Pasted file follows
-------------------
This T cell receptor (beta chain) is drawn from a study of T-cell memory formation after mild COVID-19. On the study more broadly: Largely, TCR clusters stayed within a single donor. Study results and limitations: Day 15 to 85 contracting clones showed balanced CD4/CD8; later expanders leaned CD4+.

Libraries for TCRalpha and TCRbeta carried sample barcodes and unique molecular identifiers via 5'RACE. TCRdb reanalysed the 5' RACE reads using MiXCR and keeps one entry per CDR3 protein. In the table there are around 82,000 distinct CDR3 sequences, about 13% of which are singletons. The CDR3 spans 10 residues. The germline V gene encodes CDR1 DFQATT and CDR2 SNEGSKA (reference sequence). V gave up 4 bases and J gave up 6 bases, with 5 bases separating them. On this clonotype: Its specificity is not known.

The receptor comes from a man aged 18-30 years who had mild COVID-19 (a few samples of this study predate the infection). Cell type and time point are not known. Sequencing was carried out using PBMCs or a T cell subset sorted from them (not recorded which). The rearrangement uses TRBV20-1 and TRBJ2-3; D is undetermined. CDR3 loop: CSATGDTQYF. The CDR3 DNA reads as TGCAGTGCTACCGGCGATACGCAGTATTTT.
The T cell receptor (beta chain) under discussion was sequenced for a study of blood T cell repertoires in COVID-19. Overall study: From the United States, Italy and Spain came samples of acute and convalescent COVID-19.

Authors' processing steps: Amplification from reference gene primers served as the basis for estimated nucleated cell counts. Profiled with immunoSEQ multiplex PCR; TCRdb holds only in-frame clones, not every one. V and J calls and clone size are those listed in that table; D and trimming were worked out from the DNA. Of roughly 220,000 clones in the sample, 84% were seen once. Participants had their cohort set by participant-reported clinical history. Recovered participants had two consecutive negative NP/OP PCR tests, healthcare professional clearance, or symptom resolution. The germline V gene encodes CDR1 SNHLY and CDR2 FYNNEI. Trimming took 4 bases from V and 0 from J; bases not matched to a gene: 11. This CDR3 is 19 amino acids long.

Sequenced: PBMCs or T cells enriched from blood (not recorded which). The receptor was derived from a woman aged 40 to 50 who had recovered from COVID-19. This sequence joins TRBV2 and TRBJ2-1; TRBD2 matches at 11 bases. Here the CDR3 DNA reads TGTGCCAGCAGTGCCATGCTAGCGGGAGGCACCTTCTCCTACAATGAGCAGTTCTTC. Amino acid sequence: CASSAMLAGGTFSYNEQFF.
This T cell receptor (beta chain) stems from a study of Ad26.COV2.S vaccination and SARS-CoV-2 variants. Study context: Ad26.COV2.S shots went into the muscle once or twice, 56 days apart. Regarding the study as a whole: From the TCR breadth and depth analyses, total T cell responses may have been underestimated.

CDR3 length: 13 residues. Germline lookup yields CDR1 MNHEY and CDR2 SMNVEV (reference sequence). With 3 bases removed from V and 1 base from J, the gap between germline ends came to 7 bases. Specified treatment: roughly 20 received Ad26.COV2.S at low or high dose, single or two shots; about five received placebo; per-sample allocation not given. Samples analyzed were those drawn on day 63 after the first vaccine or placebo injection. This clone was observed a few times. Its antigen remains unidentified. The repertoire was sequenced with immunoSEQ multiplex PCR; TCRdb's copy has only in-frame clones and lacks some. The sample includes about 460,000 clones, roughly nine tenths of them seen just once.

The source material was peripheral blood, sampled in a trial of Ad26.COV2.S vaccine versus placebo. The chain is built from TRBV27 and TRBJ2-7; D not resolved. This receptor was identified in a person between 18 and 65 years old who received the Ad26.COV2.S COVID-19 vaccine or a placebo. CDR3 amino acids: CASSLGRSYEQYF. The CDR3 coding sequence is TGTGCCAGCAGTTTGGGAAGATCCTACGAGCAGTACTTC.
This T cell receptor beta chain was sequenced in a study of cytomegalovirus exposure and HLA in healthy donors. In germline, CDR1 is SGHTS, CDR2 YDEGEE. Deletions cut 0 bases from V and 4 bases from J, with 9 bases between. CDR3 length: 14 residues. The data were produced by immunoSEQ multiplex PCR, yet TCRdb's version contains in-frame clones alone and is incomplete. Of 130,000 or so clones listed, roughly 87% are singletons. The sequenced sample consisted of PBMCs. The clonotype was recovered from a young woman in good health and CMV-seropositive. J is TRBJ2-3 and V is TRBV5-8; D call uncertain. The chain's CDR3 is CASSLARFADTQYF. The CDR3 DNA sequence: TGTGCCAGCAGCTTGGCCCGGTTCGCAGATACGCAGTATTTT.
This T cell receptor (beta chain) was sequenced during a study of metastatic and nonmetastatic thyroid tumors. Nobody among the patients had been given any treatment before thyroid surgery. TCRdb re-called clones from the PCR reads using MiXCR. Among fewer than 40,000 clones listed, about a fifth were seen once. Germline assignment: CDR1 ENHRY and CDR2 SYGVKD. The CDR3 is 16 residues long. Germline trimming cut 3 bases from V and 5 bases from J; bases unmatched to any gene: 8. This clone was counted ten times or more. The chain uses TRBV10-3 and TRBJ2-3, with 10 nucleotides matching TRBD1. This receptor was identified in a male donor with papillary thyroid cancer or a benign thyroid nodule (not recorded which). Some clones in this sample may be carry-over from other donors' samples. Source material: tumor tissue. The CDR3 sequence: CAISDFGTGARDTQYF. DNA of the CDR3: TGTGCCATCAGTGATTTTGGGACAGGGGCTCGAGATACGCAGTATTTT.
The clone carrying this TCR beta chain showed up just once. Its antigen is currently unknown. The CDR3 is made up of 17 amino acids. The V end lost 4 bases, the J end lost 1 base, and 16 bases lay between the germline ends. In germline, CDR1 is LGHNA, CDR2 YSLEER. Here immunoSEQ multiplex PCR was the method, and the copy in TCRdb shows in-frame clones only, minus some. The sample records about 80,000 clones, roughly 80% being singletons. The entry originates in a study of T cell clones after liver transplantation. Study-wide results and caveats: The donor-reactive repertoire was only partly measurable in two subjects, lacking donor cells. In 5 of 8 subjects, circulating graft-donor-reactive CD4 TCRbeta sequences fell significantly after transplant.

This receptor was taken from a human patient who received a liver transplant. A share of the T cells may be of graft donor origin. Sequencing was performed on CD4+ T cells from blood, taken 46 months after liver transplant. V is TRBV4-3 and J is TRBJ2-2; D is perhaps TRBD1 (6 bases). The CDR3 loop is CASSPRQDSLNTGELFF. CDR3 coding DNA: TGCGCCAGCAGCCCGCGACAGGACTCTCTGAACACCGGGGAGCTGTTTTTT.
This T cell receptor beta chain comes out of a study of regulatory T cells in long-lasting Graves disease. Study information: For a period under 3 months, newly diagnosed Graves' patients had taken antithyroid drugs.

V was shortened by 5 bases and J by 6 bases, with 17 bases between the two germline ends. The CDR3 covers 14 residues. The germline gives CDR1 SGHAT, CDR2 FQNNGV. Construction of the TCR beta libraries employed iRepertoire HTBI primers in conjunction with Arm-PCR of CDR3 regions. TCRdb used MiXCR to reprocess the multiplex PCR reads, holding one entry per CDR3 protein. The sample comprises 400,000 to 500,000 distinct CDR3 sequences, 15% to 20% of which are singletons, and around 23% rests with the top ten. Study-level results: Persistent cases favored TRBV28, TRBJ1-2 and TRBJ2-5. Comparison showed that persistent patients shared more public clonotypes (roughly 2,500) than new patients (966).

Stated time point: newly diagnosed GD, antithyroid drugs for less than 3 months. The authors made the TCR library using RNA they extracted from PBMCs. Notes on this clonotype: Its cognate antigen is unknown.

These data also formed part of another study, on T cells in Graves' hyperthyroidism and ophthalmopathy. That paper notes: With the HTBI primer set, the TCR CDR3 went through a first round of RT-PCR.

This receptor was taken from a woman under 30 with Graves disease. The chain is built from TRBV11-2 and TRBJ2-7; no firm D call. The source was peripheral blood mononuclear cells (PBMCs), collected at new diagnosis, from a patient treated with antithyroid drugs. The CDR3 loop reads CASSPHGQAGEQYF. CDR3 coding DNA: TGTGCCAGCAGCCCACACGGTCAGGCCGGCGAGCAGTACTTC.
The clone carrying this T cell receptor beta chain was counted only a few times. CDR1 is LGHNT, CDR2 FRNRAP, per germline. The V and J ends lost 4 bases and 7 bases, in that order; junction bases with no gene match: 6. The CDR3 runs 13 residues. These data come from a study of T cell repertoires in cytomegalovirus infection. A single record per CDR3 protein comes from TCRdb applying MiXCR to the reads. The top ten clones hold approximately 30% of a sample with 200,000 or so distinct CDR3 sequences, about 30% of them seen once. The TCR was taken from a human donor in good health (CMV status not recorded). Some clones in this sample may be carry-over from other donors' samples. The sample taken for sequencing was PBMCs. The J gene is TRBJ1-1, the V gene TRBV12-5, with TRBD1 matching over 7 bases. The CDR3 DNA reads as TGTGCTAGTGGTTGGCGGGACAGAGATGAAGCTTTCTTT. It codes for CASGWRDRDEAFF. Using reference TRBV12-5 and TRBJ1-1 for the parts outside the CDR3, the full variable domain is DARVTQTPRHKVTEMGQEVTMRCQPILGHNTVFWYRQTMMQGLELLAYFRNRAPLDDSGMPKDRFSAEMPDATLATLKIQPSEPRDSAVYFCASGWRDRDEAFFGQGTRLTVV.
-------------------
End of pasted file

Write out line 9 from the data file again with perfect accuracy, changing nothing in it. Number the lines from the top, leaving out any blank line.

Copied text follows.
The source material was peripheral blood, sampled in a trial of Ad26.COV2.S vaccine versus placebo. The chain is built from TRBV27 and TRBJ2-7; D not resolved. This receptor was identified in a person between 18 and 65 years old who received the Ad26.COV2.S COVID-19 vaccine or a placebo. CDR3 amino acids: CASSLGRSYEQYF. The CDR3 coding sequence is TGTGCCAGCAGTTTGGGAAGATCCTACGAGCAGTACTTC.